It’s the sampling, stupid! (Part 3)

In two previous posts I commented on the difficulties that pollsters face getting representative samples regardless of the methodology they choose. Those difficulties vary depending on the broad approach to sampling (probability vs. nonprobability), but in all cases it takes a deep knowledge of the target population, a science-based approach, and a little luck to […]

It’s the sampling, stupid! (Part 1)

The folks over at Pew have put up a blog post of sorts that that starts what will no doubt be a long, torturous, and, if recent history is any guide, ultimately forgettable series of investigations aimed at trying to determine why, once again, the polls were wrong. The Pew post lays out three potential […]

The future of Surveys

Earlier this year I wrote a very short piece on this topic for the Australian Market & Social Research Society (AMSRS) publication, Research News. Unfortunately, access to the journal is restricted to AMSRS members but they have agreed to let me share my article on this blog. You can download it here. Any one interested […]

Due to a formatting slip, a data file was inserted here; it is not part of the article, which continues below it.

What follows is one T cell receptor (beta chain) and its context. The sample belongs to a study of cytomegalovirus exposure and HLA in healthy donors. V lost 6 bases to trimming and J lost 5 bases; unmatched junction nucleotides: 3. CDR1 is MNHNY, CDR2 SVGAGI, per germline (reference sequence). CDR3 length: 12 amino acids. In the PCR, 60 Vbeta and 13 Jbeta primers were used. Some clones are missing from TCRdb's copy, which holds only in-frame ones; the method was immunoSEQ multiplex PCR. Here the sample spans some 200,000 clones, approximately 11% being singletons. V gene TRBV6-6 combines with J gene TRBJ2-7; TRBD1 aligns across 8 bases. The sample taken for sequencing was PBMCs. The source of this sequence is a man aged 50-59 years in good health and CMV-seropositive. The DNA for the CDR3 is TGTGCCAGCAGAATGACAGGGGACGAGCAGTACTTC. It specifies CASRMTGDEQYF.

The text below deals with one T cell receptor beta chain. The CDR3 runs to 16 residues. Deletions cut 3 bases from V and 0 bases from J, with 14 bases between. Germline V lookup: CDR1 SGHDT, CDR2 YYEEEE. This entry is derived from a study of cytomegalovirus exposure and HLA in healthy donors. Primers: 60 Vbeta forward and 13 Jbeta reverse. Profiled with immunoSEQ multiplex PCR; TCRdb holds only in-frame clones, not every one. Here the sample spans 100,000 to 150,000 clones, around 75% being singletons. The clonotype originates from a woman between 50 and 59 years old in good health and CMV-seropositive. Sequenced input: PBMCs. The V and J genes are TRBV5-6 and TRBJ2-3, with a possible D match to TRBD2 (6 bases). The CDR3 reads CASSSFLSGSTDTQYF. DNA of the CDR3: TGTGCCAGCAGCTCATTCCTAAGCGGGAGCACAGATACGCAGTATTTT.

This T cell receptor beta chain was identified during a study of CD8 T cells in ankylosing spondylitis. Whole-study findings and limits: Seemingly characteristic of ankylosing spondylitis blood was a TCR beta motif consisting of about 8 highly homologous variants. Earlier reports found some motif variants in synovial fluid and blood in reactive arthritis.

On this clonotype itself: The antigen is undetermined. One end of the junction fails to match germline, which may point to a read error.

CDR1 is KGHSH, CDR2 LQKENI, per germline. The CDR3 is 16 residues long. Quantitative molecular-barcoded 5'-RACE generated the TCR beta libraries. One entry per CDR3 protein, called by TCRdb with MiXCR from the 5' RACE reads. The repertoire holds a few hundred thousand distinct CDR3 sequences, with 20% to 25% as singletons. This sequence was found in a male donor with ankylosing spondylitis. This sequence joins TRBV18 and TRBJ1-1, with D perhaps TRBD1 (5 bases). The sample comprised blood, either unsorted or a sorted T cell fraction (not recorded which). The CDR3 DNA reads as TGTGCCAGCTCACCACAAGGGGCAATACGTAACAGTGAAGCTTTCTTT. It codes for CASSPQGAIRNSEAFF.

The UK polling report’s message to MR

Last week the group investigating the failure of polls to accurately predict the 2015 British election released its final report. You can read about it on ResearchLive and download the report here. As expected, the report points to unrepresentative samples as the main culprit. And, as I wrote in a previous blog post, there are […]

Research automation: boon or bane?

There is a long history of technology being used to great benefit in survey research. The use of punch cards to tabulate the US 1890 Census is often cited as the beginning. More familiar to some of us is the introduction of CATI in the early 1970s, the first successful attempt to represent a survey […]